Letting go

imagesI think I have completely lost it. My son’s Bar Mitzvah is in exactly one week and I just broke down sobbing in the middle of Summer Winds plant nursery while trying to select a few trees to beautify the front entry of our home. My husband, a bit taken aback by my sudden onset hysteria, asked me what seemed to be so upsetting about two Red leaf banana trees and a flat of succulents. To which my only reply was, “They’re going to die. They’re all going to die.”

You see while many may miss the logic of my distress, it is more than obvious to me what is transpiring inside my twisted psyche. My baby boy is becoming an adult, at least in Jewish terms. What does that mean? It means in 5 years he’s off to college, then grad school maybe, a job, a marriage, his own family. The cycle continues. The same will happen with my youngest, at least that’s what I hope and wish for. But it also means that my reasons for existing are only temporary and will go off to live their own miraculous lives and leave me as a distant (and likely annoying) memory. This feels unbearable to me.

I complain bitterly about never having enough time to do the things I want to do, to read the books I want to read and write the stories I want to write. The pressures to work and mother and create meaningful art overwhelm me most of the time. But the reality that in the not-too-distant future I’ll have nothing but time is the most painful acknowledgement of life’s tragic progression that I’ve ever experienced.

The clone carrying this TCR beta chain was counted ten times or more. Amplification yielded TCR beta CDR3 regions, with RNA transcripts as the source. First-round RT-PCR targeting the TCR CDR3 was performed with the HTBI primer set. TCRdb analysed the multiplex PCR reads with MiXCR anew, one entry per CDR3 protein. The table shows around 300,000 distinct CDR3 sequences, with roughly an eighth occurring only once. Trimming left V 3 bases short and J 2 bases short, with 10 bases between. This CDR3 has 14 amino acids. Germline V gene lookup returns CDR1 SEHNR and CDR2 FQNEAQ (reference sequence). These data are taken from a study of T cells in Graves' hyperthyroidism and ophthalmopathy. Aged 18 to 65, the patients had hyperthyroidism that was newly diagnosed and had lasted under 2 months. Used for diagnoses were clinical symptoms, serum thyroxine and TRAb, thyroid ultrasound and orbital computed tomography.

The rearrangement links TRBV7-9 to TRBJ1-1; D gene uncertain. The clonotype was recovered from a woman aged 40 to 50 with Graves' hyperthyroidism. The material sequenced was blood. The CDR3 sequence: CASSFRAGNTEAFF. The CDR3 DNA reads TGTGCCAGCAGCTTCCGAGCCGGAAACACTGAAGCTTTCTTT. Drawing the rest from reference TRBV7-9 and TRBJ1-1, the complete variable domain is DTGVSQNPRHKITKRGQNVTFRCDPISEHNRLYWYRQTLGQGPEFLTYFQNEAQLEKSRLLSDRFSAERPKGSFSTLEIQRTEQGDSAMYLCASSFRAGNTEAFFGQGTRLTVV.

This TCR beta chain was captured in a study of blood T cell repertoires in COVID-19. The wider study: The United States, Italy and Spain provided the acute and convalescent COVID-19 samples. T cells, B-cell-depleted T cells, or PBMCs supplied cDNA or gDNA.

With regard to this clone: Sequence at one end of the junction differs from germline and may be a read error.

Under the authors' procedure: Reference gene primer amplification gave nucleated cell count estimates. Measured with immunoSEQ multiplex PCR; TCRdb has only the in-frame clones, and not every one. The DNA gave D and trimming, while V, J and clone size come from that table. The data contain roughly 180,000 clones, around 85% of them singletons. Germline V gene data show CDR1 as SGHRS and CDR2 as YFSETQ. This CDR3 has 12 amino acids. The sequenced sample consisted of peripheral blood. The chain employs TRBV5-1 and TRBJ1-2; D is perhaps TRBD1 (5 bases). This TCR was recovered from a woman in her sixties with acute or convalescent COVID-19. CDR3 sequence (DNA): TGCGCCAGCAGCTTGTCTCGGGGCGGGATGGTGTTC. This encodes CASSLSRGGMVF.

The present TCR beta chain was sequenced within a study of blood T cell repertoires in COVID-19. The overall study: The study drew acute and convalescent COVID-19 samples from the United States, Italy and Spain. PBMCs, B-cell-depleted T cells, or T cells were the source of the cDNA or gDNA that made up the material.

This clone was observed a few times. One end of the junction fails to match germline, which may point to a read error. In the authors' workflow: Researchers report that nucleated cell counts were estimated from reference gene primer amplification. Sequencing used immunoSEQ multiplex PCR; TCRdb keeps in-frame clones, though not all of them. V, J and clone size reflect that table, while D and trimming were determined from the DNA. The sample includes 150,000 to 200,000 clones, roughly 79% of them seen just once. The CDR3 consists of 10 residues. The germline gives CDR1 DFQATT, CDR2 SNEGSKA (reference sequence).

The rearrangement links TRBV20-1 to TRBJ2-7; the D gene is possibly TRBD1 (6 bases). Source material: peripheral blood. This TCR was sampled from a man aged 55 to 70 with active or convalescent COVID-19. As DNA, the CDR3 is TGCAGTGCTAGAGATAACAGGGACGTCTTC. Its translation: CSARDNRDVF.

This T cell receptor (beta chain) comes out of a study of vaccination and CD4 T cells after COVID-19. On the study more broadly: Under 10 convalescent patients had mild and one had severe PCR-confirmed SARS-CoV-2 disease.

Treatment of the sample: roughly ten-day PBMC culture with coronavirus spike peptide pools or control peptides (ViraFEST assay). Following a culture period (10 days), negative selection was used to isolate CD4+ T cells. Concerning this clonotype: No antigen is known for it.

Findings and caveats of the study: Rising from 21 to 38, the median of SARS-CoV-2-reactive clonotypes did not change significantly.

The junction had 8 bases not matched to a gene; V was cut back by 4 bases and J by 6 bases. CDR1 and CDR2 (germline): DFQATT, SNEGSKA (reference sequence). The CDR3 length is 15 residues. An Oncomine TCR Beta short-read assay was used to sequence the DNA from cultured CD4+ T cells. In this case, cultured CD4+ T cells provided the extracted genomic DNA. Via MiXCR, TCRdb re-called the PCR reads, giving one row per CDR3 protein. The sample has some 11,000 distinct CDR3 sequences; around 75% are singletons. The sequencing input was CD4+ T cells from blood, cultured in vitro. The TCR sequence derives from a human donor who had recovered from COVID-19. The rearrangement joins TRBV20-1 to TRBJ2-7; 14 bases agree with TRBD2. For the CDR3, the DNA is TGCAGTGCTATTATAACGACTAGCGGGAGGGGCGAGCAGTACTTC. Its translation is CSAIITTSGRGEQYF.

I am fully aware that I was somebody else once; before I was a mother. I was somebody who lived alone and went out with friends, who always cleaned up her dishes after she ate, who worked 80 hours a week and went to the gym whenever she felt like it and sometimes just laid around the house watching reruns of “Dick Van Dyke” and “I Love Lucy.” But I don’t do those things anymore, mostly because I’m too busy running errands, supervising homework detail, carpooling or doing perpetual loads of laundry. Yet suddenly it seems impossible to imagine meaning in any life that doesn’t include my eternal sorrow over dirty socks on the floor, unpicked up dog poop in the yard, or two day old breakfast dishes still sitting at the table wistfully hoping that some thoughtful child will place them neatly in the dishwasher.

I don’t enjoy every moment I have with my boys. For that I am grief-stricken. I waste the precious time we have being angry about stupid things and longing for time to be alone, with my own thoughts, my own agenda. Can it be different? Can anyone keep her eye on the essential reality that everything is fleeting, that each moment brings us closer to loss, emptiness and solitude? How can anyone live life with that kind of uber-awareness? Ernest Becker explains in The Denial of Death,“To live fully is to live with an awareness of the rumble of terror that underlies everything.” Getting caught up in the minutia is our only escape from the devastating reality before us.

I long to appreciate the fleeting moments I still have with my children. I promise to try to relish every second in this tumultuous week of family drama, party plans and Bar Mitzvah preparation. My goal is to celebrate the amazing young man my son is becoming, to love him with every ounce of my being, and to joyfully release him to become his own man and forge his own path through life.